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Day One Of Session Means New Leaders, New Members

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(credit: CBS)

(credit: CBS)

77648_Pat Kessler WEB Pat Kessler
Pat Kessler knows Minnesota politics. He's been on the beat long...
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By Pat Kessler, WCCO-TV

ST. PAUL (WCCO) – It’s day one of the 2011 Minnesota Legislative Session and there are a lot of new faces at the State Capitol this year.

What happened for the start of the sessions is very rare in politics and government — a complete, and unexpected, turnover of power from one party to the other.

Minnesota has its first-ever republican House and Senate with a Democrat holding the governor’s seat for the first time in two decades.

Even before the gavel came down at noon, the 2011 session is special. A new republican majority, and a new young speaker of the house, who asked Minnesotans to send him their best ideas.

“Whether you’re a snowplow driver, whether you’re a sandwich artist or whether you are the top saleswoman earning the highest commission in your company, we need your ideas,” said Speaker of the House Kurt Zellers.

This might be the only day of the year when Minnesota’s new lawmakers are smiling against a backdrop of a crushing deficit.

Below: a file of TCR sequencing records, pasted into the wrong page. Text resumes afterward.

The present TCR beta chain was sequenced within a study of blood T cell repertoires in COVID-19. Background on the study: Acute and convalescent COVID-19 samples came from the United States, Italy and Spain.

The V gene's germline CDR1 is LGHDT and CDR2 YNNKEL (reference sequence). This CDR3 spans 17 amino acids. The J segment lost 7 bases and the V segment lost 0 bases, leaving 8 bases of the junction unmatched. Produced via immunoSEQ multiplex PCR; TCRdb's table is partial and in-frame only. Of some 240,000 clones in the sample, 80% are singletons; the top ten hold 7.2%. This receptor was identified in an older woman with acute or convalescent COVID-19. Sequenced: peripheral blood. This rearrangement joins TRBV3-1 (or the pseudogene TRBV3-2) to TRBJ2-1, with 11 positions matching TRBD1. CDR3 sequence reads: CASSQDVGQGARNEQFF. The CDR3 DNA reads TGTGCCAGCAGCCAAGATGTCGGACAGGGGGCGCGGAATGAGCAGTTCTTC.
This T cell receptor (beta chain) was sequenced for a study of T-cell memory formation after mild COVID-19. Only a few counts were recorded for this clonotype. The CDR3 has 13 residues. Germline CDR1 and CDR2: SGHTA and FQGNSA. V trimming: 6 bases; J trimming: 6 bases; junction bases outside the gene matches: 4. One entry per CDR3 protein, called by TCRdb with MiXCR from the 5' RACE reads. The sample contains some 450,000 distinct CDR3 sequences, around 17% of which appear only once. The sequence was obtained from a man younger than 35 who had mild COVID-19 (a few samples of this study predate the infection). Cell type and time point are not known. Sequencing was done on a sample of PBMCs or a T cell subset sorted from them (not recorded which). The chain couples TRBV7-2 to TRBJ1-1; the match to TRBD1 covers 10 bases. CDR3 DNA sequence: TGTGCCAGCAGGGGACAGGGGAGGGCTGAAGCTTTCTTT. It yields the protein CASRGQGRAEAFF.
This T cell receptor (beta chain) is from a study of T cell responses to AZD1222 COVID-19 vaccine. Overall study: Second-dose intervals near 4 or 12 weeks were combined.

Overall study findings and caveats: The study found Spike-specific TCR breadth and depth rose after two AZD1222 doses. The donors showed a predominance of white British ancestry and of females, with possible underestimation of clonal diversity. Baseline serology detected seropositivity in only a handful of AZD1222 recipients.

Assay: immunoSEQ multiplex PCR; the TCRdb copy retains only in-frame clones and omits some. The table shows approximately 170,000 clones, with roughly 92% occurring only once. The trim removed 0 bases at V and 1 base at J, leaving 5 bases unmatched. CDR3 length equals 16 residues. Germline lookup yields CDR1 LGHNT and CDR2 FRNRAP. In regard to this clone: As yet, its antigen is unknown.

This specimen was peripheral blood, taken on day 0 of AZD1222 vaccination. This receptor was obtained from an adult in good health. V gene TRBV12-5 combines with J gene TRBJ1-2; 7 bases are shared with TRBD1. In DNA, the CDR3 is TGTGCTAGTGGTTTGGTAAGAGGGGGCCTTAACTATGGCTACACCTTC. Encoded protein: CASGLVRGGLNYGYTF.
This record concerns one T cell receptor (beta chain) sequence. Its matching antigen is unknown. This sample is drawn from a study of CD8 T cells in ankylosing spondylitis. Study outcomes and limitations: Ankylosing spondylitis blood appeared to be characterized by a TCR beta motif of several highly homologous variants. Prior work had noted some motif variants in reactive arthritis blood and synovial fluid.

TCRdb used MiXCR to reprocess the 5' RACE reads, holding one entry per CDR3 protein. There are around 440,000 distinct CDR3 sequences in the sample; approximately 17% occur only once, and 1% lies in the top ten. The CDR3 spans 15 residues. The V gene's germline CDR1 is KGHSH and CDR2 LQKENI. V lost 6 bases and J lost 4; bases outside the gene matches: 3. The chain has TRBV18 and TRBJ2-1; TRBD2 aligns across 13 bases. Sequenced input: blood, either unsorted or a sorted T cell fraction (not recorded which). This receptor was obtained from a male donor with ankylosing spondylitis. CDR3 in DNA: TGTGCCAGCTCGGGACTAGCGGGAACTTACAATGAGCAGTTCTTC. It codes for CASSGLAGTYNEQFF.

The 2011 session began with a glimmer of hope and a promise to taxpayers.

“We will respect and treat every one of your dollars that you send to us with the same common sense and the same frugality that you all spend when you do it around your kitchen table,” said Zellers.

In the House and Senate, there are 60 new members, which is an unusually large freshman class.

Among the new faces is a combat wounded Iraqi war vet.

“My boys and my wife have been so supportive,” said Rep. John Kriesel, R-Cottage.

Kriesel lost both his legs to a bomb blast in Iraq. With his family at the Capitol, he says running for office was as challenging as learning how to walk on artificial limbs.

“Four years ago I didn’t know if I was going to live, laying there in Iraq. And then coming back, recovering, working hard,” said Kriesel. “And then I never thought I was gonna run for office and I did, and I worked hard, and I won.”

For newly-elected State Rep. Joe McDonald, it was a family affair at the Capitol. He’s following in the footsteps of his father, former Rep. K.J. McDonald, both republicans.

“Over and above that, even. Conservative republicans,” said the elder McDonald.

“He wouldn’t allow me to be anything other than that,” added the younger.

“He was a conservative republican in his mother’s womb,” joked the elder McDonald.

For many legislators, the first day of the session is like the first day of school.  The new Senate majority leader warned of tough assignments and lots of hard work ahead.

“Over the course of this session I am certain that we will have agreements and we have differences. But I am also certain that we already share many of the same goals for our state,” said Senate Majority Leader Amy Koch.

Koch was selected as the first female majority leader in the Senate and during her first speech noted the famous statue of the golden horses high above the Capitol entrance.

“My favorite part of the statue is that chariot, the man on it and the four horses are being guided by what else? Two women,” she said.

WCCO-TV’s Pat Kessler Reports On WCCO 4 News At 6

WCCO-TV’s Pat Kessler Reports On WCCO 4 News At 5

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